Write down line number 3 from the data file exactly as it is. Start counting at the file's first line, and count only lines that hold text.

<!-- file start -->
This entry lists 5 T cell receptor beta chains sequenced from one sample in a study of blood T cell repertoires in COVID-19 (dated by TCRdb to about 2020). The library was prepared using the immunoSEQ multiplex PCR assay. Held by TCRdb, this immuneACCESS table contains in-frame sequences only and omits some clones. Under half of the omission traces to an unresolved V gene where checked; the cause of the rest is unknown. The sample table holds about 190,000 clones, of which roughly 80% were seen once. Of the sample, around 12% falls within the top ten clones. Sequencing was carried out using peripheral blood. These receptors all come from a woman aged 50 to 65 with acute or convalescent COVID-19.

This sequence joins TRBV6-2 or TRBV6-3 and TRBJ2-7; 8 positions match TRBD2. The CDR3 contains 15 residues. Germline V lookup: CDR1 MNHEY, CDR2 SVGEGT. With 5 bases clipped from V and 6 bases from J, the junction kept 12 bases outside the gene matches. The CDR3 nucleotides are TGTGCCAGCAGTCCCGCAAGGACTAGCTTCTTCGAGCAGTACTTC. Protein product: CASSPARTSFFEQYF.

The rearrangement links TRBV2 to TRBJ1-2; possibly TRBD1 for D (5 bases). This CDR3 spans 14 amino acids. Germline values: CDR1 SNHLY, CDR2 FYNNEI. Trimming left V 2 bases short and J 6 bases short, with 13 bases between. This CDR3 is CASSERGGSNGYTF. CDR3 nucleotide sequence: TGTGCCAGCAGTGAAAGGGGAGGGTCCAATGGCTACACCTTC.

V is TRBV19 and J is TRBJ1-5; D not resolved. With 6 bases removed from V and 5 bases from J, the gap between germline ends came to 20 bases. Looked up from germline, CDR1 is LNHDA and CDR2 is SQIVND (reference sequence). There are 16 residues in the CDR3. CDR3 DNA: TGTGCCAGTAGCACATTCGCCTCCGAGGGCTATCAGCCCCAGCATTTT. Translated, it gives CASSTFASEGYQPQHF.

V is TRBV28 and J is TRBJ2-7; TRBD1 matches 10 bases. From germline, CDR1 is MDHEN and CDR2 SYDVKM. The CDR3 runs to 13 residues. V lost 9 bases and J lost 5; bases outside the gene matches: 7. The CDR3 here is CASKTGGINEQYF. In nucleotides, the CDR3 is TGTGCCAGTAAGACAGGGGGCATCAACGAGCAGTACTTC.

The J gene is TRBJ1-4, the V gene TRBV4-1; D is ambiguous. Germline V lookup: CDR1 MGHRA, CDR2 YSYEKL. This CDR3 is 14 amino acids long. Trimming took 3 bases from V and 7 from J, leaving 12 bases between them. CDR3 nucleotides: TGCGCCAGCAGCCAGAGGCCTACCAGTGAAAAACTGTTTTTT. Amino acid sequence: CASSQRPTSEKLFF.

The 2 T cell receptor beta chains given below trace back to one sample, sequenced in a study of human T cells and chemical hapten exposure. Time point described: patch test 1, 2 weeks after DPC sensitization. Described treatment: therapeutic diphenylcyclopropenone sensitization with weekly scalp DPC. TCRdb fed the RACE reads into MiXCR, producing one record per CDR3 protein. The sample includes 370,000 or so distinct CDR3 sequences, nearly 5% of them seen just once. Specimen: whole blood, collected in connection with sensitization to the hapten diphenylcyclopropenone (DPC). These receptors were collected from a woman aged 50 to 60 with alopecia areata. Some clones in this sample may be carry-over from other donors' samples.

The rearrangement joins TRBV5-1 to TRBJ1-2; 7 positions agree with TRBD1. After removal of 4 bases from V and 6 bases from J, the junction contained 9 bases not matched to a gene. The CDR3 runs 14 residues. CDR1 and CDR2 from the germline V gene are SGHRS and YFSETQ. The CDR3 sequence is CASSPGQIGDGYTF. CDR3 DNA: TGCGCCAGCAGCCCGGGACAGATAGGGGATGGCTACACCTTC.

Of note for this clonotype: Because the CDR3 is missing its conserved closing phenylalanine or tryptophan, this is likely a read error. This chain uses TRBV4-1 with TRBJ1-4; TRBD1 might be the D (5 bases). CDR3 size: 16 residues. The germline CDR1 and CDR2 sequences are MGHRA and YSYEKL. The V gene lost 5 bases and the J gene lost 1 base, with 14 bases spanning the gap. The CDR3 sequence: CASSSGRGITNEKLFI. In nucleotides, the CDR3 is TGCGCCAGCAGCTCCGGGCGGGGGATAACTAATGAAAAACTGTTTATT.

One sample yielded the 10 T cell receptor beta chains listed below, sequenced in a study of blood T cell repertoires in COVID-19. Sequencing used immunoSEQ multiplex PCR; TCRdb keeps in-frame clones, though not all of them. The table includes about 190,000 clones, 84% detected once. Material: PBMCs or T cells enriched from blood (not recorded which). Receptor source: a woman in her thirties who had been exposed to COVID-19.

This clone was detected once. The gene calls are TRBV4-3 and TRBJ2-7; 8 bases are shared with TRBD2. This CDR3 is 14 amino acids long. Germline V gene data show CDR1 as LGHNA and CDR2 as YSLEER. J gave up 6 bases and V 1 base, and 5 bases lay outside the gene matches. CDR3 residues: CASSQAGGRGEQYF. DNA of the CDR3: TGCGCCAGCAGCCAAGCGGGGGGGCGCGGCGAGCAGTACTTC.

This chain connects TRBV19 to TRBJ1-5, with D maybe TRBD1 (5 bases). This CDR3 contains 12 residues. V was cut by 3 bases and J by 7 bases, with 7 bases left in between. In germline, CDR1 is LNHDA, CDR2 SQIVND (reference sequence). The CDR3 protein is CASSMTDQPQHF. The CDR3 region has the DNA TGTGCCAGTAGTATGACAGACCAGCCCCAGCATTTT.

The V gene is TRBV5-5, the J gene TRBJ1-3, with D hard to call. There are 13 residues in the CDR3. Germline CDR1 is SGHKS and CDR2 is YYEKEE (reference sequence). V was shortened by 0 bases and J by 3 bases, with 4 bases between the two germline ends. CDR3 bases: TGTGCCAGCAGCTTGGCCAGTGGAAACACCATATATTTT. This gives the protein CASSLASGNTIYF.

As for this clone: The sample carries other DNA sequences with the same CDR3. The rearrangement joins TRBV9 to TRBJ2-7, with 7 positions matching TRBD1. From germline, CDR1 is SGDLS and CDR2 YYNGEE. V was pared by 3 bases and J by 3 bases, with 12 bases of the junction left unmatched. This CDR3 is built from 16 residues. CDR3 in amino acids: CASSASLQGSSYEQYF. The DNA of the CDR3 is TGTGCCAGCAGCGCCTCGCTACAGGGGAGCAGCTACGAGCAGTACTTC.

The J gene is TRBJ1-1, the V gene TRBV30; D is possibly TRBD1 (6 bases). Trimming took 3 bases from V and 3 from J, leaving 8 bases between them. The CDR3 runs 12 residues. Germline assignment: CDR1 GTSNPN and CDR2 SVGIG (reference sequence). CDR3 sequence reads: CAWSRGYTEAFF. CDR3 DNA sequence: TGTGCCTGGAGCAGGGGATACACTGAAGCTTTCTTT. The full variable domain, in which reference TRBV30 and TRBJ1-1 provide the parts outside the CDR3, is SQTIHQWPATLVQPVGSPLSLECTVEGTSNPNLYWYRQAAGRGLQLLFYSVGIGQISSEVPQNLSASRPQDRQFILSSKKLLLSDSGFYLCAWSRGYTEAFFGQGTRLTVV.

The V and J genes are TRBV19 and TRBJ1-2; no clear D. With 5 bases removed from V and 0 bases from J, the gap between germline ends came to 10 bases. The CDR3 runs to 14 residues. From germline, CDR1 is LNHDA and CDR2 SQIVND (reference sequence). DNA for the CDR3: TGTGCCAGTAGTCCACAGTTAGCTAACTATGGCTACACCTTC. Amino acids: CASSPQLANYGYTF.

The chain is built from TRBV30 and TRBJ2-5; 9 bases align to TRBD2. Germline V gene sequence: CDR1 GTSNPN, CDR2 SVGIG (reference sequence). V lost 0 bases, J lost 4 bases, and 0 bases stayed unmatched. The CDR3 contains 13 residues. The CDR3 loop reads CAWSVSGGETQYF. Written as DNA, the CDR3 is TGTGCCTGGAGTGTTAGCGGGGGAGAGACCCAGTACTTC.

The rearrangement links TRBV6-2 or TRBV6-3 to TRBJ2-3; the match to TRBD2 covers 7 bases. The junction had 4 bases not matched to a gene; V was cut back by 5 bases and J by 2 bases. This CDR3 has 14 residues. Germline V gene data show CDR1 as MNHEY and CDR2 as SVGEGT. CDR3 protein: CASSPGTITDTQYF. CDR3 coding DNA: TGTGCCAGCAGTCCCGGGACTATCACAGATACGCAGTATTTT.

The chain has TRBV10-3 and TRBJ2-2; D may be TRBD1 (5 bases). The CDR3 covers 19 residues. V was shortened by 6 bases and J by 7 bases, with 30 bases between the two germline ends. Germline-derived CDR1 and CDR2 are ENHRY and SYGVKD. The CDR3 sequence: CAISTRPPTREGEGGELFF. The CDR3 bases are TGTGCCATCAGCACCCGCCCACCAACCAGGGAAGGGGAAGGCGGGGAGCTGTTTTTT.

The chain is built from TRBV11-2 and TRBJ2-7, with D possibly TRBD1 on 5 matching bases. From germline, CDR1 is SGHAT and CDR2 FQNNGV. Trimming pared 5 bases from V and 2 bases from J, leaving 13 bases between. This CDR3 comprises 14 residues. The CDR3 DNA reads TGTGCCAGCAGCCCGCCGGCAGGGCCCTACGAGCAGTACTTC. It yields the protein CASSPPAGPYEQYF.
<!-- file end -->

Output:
The rearrangement links TRBV2 to TRBJ1-2; possibly TRBD1 for D (5 bases). This CDR3 spans 14 amino acids. Germline values: CDR1 SNHLY, CDR2 FYNNEI. Trimming left V 2 bases short and J 6 bases short, with 13 bases between. This CDR3 is CASSERGGSNGYTF. CDR3 nucleotide sequence: TGTGCCAGCAGTGAAAGGGGAGGGTCCAATGGCTACACCTTC.